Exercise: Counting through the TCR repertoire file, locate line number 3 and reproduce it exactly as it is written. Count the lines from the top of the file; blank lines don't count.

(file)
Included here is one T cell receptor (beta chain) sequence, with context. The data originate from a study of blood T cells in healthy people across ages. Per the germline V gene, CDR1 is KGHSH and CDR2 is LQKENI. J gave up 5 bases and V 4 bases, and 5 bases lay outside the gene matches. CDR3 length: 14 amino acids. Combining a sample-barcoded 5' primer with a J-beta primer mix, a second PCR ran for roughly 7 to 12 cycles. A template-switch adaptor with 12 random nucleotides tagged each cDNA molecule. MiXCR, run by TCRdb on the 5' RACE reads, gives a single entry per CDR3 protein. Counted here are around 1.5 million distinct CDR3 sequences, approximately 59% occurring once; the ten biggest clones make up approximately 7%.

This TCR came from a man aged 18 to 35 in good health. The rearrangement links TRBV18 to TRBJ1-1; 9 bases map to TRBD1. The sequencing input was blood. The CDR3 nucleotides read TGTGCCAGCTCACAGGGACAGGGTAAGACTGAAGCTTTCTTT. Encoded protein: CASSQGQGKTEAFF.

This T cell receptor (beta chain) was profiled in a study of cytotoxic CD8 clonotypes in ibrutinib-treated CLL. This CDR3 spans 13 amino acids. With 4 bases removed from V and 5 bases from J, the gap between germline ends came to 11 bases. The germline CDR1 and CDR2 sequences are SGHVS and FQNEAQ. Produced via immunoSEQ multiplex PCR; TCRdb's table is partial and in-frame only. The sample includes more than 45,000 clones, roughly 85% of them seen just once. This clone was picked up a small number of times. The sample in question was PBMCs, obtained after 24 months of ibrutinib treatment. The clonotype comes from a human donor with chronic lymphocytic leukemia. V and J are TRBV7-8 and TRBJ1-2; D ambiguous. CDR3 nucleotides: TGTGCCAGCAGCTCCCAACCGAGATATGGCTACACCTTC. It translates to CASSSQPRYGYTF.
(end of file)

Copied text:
This T cell receptor (beta chain) was profiled in a study of cytotoxic CD8 clonotypes in ibrutinib-treated CLL. This CDR3 spans 13 amino acids. With 4 bases removed from V and 5 bases from J, the gap between germline ends came to 11 bases. The germline CDR1 and CDR2 sequences are SGHVS and FQNEAQ. Produced via immunoSEQ multiplex PCR; TCRdb's table is partial and in-frame only. The sample includes more than 45,000 clones, roughly 85% of them seen just once. This clone was picked up a small number of times. The sample in question was PBMCs, obtained after 24 months of ibrutinib treatment. The clonotype comes from a human donor with chronic lymphocytic leukemia. V and J are TRBV7-8 and TRBJ1-2; D ambiguous. CDR3 nucleotides: TGTGCCAGCAGCTCCCAACCGAGATATGGCTACACCTTC. It translates to CASSSQPRYGYTF.